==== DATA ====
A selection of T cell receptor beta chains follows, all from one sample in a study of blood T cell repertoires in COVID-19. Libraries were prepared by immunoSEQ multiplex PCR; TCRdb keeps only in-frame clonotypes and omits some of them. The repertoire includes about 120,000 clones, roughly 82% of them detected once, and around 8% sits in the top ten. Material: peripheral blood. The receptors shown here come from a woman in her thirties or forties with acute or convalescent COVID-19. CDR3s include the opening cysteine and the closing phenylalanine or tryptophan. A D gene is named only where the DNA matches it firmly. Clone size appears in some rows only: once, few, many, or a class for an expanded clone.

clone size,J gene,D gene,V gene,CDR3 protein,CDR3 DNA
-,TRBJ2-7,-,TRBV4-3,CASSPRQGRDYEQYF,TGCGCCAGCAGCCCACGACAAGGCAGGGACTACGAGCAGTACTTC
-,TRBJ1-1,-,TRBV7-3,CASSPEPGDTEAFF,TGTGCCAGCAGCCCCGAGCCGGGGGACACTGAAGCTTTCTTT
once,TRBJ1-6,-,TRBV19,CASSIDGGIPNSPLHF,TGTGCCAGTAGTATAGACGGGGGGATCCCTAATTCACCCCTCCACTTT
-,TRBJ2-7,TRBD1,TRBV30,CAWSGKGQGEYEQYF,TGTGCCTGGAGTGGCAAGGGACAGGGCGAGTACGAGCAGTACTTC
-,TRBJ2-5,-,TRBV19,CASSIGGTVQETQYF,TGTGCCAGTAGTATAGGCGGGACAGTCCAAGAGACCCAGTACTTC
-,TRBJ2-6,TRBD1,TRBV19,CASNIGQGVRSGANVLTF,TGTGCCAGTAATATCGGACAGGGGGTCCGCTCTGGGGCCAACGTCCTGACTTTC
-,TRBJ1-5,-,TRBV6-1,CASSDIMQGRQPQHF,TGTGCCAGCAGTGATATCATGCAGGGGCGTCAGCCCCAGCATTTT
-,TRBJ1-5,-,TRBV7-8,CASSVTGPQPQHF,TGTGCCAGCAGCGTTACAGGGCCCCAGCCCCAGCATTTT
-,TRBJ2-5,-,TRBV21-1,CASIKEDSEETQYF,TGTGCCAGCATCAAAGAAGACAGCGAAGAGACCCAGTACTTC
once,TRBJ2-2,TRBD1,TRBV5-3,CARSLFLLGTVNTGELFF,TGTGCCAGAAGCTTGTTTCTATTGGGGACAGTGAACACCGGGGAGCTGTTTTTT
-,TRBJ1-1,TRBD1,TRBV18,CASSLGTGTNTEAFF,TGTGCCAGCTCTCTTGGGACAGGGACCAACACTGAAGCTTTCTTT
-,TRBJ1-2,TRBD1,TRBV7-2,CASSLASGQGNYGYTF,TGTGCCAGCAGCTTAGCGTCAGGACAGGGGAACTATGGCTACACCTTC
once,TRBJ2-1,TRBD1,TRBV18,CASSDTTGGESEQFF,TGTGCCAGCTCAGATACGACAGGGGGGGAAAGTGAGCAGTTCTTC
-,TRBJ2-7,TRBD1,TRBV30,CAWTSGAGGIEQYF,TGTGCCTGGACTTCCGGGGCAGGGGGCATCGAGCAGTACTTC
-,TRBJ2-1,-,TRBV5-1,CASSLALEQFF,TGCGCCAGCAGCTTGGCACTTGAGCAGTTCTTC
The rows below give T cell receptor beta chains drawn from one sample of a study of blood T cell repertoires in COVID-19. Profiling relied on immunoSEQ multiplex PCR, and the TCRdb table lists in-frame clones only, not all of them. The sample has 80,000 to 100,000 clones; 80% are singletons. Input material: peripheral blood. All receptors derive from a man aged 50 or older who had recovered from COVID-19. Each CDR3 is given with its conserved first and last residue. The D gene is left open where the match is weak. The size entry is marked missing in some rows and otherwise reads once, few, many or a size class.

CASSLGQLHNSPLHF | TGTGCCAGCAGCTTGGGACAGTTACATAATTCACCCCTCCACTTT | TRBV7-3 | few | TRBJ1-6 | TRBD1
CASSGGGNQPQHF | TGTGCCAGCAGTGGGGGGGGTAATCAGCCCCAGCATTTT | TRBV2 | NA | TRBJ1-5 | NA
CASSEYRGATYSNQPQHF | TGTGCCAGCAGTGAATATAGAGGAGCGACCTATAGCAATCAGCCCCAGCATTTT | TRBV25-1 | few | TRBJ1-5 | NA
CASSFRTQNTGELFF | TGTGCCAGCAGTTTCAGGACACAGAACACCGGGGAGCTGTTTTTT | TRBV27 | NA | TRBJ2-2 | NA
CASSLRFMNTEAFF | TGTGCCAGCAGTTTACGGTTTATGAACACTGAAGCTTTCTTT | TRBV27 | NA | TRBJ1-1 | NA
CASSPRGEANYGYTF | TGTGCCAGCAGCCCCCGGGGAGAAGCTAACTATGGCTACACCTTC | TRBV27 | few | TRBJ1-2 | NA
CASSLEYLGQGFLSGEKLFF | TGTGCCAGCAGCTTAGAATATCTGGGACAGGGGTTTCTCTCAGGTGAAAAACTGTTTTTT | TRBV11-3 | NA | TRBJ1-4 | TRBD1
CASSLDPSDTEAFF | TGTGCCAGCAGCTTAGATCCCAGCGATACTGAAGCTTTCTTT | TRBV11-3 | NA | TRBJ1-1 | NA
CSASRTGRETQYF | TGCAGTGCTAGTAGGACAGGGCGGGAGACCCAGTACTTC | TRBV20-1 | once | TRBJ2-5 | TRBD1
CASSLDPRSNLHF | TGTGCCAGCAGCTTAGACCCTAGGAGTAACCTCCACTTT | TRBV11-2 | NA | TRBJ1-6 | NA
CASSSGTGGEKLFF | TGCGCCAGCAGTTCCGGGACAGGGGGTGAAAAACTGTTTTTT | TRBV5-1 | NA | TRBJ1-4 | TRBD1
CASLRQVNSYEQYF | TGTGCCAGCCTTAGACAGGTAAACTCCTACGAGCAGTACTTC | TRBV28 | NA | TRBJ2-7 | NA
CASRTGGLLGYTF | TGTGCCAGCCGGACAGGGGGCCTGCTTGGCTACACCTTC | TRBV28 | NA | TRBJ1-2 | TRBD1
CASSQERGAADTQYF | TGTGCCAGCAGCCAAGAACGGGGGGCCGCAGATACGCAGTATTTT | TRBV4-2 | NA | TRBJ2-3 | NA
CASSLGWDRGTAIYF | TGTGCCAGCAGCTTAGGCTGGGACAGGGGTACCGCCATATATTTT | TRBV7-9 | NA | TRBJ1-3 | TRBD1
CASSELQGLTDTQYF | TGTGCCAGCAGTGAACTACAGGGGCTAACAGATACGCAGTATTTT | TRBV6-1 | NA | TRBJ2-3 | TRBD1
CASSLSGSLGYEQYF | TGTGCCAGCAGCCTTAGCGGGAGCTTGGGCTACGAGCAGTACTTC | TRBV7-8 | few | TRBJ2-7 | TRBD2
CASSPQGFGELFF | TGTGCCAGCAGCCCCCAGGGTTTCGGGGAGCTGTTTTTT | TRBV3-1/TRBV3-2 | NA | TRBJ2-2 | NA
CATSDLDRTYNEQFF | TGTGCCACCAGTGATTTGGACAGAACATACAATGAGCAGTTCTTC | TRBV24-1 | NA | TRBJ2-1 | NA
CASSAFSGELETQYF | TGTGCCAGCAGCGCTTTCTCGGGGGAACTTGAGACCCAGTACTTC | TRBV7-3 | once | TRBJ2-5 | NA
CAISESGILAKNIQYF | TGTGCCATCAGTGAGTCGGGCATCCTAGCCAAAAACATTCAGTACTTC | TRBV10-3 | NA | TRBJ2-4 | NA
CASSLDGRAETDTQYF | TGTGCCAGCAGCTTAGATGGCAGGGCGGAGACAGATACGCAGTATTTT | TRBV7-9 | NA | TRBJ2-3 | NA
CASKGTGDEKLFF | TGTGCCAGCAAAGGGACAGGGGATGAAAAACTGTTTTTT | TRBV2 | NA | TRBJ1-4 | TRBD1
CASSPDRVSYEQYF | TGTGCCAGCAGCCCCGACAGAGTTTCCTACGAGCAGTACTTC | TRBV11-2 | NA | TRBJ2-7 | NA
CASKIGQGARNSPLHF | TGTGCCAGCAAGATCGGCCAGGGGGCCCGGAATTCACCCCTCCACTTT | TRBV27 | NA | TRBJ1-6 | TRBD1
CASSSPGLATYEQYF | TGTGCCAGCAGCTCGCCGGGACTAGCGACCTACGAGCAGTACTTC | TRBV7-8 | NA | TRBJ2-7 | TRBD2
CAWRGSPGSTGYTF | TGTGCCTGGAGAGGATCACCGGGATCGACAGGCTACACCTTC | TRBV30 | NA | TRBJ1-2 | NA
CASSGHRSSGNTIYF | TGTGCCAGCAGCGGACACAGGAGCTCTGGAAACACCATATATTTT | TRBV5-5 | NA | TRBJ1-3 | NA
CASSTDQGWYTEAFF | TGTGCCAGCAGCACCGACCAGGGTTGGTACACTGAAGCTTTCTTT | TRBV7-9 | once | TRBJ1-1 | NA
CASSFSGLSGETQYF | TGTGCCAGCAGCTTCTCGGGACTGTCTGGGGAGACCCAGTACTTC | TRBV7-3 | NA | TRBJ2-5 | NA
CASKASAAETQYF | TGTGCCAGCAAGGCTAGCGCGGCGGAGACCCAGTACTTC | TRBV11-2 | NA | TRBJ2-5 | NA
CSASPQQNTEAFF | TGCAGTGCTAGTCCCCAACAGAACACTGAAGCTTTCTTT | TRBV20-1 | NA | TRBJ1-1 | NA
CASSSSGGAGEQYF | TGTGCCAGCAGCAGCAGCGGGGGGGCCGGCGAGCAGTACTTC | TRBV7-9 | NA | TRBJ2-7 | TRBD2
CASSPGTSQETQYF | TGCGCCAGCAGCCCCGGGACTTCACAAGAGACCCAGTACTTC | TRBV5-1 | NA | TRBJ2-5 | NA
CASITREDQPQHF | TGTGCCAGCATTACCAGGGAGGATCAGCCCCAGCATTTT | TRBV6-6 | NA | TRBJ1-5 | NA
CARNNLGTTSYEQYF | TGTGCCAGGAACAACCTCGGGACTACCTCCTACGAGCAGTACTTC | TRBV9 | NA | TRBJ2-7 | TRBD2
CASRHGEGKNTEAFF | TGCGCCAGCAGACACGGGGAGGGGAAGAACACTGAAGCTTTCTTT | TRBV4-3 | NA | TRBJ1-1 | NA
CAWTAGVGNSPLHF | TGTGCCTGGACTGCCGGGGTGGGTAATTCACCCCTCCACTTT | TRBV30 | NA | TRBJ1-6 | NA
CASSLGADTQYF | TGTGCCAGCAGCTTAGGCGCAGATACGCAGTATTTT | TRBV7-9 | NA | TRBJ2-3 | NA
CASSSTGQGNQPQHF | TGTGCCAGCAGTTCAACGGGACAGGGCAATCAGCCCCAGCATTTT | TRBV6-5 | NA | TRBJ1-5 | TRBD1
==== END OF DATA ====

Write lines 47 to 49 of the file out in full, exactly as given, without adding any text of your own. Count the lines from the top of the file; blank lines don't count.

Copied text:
CASSTDQGWYTEAFF | TGTGCCAGCAGCACCGACCAGGGTTGGTACACTGAAGCTTTCTTT | TRBV7-9 | once | TRBJ1-1 | NA
CASSFSGLSGETQYF | TGTGCCAGCAGCTTCTCGGGACTGTCTGGGGAGACCCAGTACTTC | TRBV7-3 | NA | TRBJ2-5 | NA
CASKASAAETQYF | TGTGCCAGCAAGGCTAGCGCGGCGGAGACCCAGTACTTC | TRBV11-2 | NA | TRBJ2-5 | NA